Two DoD representatives observed the first class and evaluated the program, which received approval shortly afterward, making it the only civilian UXO Technician program to have ever received DoD approval. The National Association of Ordnance Contractors (NAOC) also recognizes the course as meeting and exceeding UXO Tech I training requirements. 

Other UXO Technician programs began cropping up as more military base closures occurred and more bombing ranges needed remediation, but “no one could match us in terms of facilities and training aids,” Ihrke says. He went to national conferences and began recruiting additional students for the program. One roadblock was the ability of a UXO Tech I to work on Corps of Engineers remediation sites, but once that roadblock was removed, jobs were plentiful in the early 2000s, Ihrke recalls. In 2002, TEEX purchased the program, but Ihrke remains a part-time instructor for the course.

Photo series showing UXO explosion

Meanwhile, Ed Fritz was working at the U.S. Navy EOD School when he learned about the UXO Program at TEEX. After retiring from the military, he joined TEEX, and in 2004, he began leading the UXO Tech I program. 

In 2008, the UXO Program added training in HAZWOPR for Clean-Up Operations, Heavy Equipment Operator for Ordnance Workers and Humanitarian Demining. A certificate program – Ordnance Removal and Remediation Technician – was added. The program also got approval for VA Education benefits, and became the only UXO Technician school recognized by the Canadian government.

Today the Explosives and Ordnance Training Program, part of TEEX’s Institute for Law Enforcement and Protective Services Excellence, has evolved to include training on ordnance recognition and safety for first responders. In 2006, a police bomb squad member in California heard about the UXO program and requested a customized class, to include recognition of homemade bombs, not just military ordnance, along with safety and disposal procedures.

This led to a new course, Advanced Ordnance Recognition for Law Enforcement (AORLE).  The two-week program is popular with bomb squads assigned to police departments, as well as bomb technicians with the Bureau of Alcohol, Tobacco, Firearms and Explosives (ATF) and the FBI. The course has been offered across the nation, with classes for the New Jersey State Police, and police departments in Los Angeles, Philadelphia, Phoenix, Chicago and more, said Fritz. Explosive Breacher Entry training for law enforcement officers was also added to the course catalog.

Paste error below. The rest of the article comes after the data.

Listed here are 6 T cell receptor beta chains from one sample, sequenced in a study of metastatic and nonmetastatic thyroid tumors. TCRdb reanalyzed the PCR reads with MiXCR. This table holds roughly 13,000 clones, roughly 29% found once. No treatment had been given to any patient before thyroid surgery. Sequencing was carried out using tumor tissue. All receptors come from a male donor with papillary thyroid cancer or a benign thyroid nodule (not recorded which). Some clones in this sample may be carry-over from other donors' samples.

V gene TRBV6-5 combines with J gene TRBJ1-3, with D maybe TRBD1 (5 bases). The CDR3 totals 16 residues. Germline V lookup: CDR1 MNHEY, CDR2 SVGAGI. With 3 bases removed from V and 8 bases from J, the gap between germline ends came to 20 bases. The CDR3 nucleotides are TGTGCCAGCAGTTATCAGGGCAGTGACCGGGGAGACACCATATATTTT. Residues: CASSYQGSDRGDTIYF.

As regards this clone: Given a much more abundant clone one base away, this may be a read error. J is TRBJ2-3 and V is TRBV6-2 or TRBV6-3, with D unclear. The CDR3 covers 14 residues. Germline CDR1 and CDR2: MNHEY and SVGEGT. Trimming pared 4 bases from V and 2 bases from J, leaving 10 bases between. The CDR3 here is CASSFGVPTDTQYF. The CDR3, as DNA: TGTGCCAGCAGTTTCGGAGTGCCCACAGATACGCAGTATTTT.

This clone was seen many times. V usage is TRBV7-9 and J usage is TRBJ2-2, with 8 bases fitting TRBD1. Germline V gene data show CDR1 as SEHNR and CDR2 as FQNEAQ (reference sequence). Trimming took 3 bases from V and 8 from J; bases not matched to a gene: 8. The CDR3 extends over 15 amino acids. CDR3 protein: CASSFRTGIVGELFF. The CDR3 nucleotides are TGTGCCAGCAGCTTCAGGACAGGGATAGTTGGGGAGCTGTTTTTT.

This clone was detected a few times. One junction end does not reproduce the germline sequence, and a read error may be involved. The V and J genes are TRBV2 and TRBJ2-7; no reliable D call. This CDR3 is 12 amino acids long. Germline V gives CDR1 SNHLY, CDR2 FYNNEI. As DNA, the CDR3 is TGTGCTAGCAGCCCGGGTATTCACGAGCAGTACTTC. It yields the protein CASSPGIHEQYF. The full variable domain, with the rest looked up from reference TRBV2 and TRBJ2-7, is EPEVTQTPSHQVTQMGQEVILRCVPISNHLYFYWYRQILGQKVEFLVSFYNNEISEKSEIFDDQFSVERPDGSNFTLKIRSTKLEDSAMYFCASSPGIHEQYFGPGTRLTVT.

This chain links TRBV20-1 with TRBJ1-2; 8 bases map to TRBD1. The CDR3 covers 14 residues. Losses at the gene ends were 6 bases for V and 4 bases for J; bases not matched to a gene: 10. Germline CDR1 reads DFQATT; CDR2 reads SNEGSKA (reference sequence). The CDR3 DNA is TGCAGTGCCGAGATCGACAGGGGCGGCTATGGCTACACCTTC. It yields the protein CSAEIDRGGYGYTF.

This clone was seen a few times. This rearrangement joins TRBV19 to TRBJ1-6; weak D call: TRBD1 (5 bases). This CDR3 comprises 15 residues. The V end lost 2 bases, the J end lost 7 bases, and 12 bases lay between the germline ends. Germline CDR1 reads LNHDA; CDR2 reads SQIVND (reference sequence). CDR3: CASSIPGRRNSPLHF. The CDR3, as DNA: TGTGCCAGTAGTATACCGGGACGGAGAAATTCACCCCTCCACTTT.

An additional program was established in 2017, after another fortuitous visit to Texas A&M by Brian Cracchiola, manager of the High Explosives Applications Facility at Lawrence Livermore National Laboratory in California. Cracchiola learned that TEEX offered an explosives course while visiting his daughter, who was a student at Texas A&M. He was seeking a training provider to standardize training for explosives handlers at Lawrence Livermore, so he worked with TEEX and the Department of Energy to establish an Explosives Handler Training program. Through the program, LLNL employees complete 40 hours of online training, and then come to TEEX for two weeks of face-to-face and hands-on exercises. This includes experience handling live explosives on the demo range. 

Fritz says the Explosives and Ordnance Training Program will continue to expand into new areas of explosives training, adding: “I’m just proud to be a part of it all.”

Learn more about TEEX Explosives & Ordnance Training.